View Full Version : Blair defends PFI as NHS trusts face bankruptcy

26th June 2012, 18:06
Six other NHS trusts face joining South London Healthcare in "administration" as they have taken on projects viewed by ministers as "unsustainable", it has emerged.

South London Healthcare NHS Trust will be the first in the country to be put under the control of a special administrator tasked with securing its finances.

The schemes saw private firms building hospitals, leaving the NHS with an annual fee to pay over around 30 years.

The total value of the NHS buildings built by Labour under the scheme is £11.4bn. But the bill, which will also include fees for maintenance, cleaning and portering, will come to more than £70bn on current projections and will not be paid off until 2049. ( AtW's comment: somebody show Mitch this as it shows the difference between "investment" and "lending" ) :laugh )

Some trusts are spending up to a fifth of their budget servicing the mortgages.

Across the public sector, taxpayers are committed to paying £229bn for hospitals, schools, roads and other projects with a capital value of £56bn.

But former Prime Minister Tony Blair told Sky News the contribution PFI had made to rebuilding the country's infrastructure was "immense".

"PFI has been copied around the world," he said. "I am sure, as with any system, you will get a situation when sometimes it doesn't work or people will get into difficulty as they do in the non PFI situations, but if you look at PFI overall and what it delivered in terms of hospitals, schools and renovations to the infrastructure of the country it has been immense."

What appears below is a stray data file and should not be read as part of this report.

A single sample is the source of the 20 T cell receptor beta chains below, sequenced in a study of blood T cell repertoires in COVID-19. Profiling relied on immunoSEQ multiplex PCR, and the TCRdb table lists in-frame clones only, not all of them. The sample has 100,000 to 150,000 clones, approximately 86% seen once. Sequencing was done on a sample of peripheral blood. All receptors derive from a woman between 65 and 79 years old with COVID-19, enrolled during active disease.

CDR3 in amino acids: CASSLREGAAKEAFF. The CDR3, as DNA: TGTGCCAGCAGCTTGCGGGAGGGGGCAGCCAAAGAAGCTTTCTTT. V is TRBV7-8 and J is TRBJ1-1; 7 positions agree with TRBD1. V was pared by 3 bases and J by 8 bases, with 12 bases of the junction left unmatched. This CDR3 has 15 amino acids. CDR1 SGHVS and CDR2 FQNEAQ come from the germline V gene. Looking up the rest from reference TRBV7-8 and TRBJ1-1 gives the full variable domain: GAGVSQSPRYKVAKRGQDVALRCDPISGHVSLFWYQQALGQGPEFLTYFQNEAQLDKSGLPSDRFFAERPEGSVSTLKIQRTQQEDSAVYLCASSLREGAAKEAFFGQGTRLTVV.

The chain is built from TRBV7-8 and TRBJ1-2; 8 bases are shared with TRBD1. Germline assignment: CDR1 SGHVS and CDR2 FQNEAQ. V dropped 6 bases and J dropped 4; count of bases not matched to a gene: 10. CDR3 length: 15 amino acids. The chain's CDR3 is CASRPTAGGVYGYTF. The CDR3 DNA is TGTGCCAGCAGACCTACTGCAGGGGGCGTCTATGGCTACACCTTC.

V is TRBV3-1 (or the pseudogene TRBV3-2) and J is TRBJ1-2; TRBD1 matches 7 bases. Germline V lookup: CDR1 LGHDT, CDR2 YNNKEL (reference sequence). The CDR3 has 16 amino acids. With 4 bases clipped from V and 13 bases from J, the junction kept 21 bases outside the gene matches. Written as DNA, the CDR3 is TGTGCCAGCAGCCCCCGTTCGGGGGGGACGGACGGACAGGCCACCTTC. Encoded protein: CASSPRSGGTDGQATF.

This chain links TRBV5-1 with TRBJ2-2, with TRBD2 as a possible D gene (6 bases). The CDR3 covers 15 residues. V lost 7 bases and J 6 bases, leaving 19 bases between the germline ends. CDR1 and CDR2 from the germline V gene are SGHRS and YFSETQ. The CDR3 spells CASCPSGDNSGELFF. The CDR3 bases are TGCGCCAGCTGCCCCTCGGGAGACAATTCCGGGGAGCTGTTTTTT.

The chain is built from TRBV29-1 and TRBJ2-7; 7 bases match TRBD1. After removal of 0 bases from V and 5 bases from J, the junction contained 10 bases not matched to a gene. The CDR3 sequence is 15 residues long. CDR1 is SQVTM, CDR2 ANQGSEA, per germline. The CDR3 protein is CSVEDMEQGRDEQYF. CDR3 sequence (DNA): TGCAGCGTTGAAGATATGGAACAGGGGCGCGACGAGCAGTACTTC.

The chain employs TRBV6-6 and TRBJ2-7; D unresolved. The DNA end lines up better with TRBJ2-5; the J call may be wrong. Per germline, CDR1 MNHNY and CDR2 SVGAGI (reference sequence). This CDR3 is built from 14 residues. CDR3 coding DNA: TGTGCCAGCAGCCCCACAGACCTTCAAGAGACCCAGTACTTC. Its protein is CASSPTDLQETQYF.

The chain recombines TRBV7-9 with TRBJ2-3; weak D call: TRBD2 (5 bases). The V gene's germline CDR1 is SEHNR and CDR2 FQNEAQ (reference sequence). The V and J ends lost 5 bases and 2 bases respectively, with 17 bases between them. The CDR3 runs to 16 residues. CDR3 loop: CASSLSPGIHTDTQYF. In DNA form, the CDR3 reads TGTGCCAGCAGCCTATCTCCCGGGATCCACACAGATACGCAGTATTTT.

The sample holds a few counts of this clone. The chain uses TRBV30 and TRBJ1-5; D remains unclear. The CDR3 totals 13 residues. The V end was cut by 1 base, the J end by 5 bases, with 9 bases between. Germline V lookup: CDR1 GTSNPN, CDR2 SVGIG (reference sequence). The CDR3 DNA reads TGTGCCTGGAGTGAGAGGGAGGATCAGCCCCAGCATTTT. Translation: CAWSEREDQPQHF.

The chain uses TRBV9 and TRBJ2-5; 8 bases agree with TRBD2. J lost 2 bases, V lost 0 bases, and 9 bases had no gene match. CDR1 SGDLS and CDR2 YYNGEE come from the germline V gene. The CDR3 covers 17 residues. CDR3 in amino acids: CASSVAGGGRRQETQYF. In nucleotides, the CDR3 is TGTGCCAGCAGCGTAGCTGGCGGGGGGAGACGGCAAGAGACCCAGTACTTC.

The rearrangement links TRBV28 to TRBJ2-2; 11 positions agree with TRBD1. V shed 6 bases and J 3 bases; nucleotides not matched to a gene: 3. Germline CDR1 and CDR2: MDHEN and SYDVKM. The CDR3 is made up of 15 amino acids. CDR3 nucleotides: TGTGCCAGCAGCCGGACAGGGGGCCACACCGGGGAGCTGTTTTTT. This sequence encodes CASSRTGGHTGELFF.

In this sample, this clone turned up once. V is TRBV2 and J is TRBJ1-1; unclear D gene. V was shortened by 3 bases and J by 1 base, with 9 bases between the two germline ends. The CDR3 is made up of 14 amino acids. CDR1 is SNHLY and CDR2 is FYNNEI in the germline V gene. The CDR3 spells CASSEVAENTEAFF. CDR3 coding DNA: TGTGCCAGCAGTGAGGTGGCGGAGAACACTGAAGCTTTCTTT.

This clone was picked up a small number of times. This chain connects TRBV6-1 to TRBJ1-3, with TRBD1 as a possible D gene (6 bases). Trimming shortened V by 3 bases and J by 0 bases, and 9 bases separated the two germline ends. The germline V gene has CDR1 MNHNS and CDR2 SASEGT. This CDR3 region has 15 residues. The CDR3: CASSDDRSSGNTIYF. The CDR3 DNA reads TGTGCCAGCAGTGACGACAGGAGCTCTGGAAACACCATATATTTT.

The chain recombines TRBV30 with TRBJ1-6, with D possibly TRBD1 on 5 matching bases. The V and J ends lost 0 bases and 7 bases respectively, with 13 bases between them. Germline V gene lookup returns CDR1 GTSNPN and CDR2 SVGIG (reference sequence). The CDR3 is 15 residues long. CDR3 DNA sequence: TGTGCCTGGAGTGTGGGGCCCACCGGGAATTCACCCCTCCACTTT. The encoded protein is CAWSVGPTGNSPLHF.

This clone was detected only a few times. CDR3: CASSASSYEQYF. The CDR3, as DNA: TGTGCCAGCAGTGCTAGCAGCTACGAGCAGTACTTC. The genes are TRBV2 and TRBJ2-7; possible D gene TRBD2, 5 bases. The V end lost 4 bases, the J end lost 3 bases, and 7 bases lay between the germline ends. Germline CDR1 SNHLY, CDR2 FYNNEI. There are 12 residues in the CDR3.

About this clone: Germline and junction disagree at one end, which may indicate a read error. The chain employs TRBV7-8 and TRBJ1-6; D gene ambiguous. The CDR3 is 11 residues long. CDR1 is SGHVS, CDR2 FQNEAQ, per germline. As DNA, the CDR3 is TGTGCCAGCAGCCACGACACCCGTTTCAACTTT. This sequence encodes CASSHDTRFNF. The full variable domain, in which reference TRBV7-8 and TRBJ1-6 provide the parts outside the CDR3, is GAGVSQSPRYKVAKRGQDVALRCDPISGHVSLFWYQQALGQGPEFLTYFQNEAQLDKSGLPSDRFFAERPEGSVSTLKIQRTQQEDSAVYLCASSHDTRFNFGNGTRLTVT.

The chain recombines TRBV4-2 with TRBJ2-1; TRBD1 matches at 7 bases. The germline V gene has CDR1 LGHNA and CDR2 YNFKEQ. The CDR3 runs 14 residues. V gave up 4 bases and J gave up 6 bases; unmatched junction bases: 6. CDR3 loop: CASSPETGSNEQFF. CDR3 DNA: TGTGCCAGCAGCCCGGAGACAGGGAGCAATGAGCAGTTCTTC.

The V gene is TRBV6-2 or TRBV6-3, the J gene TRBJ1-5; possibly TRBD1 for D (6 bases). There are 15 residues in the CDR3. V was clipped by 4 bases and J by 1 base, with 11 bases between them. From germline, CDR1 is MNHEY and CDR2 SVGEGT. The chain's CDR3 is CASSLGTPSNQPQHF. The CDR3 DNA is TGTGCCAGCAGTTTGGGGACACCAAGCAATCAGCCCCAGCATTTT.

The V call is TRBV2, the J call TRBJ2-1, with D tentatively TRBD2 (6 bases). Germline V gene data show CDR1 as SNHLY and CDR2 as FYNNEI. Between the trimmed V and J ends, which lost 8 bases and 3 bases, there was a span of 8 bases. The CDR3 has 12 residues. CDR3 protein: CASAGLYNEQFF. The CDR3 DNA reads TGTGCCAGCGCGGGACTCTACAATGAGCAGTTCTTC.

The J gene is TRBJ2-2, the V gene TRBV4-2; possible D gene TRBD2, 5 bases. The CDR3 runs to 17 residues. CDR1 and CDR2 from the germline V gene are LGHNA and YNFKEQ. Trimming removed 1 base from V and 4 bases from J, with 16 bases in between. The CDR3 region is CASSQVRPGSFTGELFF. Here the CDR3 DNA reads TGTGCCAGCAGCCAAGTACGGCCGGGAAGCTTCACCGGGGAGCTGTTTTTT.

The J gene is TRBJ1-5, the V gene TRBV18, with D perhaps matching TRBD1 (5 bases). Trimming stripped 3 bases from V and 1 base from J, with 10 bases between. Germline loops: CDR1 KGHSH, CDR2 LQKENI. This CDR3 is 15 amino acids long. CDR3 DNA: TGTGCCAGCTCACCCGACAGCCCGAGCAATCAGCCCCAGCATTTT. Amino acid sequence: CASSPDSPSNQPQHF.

The Tories called on Labour to "apologise for leaving hospitals in a debt crisis". (AtW's comment: oh FFS, apologise? Tories are in Govt - put in jail people who signed such tulipy contracts starting with Bliar - THEN apologise for not doing it ealier)

South London Healthcare NHS Trust, which runs three hospitals, has been criticised over standards of care after being saddled with large debts from PFI deals.

Despite efforts to improve its financial performance, it is still thought to be on track to lose between £30 and £75 million a year for the next five years.

It was formally warned last night that it would be the first NHS body to be taken over by Whitehall-appointed administrators under the “unsustainable providers’ regime”.

Source: Blair defends PFI as NHS trusts face bankruptcy - Telegraph (http://www.telegraph.co.uk/health/healthnews/9356942/Blair-defends-PFI-as-NHS-trusts-face-bankruptcy.html)

No wonder taxes are so high: £11.6 bln total value and £70 bln to repay, enough to build like 10 aircaft carrier groups and be an equal partner with USA.

26th June 2012, 18:57
The problem wasn't PFI the problem was in the way it was implemented.

The contracts given out by civil servants were written as a license for the private companies to print money regardless of what happened and how any services are performed.

There are enough stories going around before this happened to show how poorly the maintenance, cleaning and portering were being carried out but the Trusts, etc still had to pay for these services. (Channel4 did quite a few.)

26th June 2012, 22:52
The problem wasn't PFI the problem was in the way it was implemented.

Why would private compaines be interested to fund upfront development of some facilities if they could not charge MORE than bank rate at the time? It's not like those developers got their money money anyway - they'd have to borrow that money and repay same money with higher interest than Govt would get PLUS extra profit for them PLUS unknown risks over 30 years period.

The only reason it makes any sense whatsoever is to keep debts off the books and know that by the time this tulip hits the fan it will be another Govt to deal with it.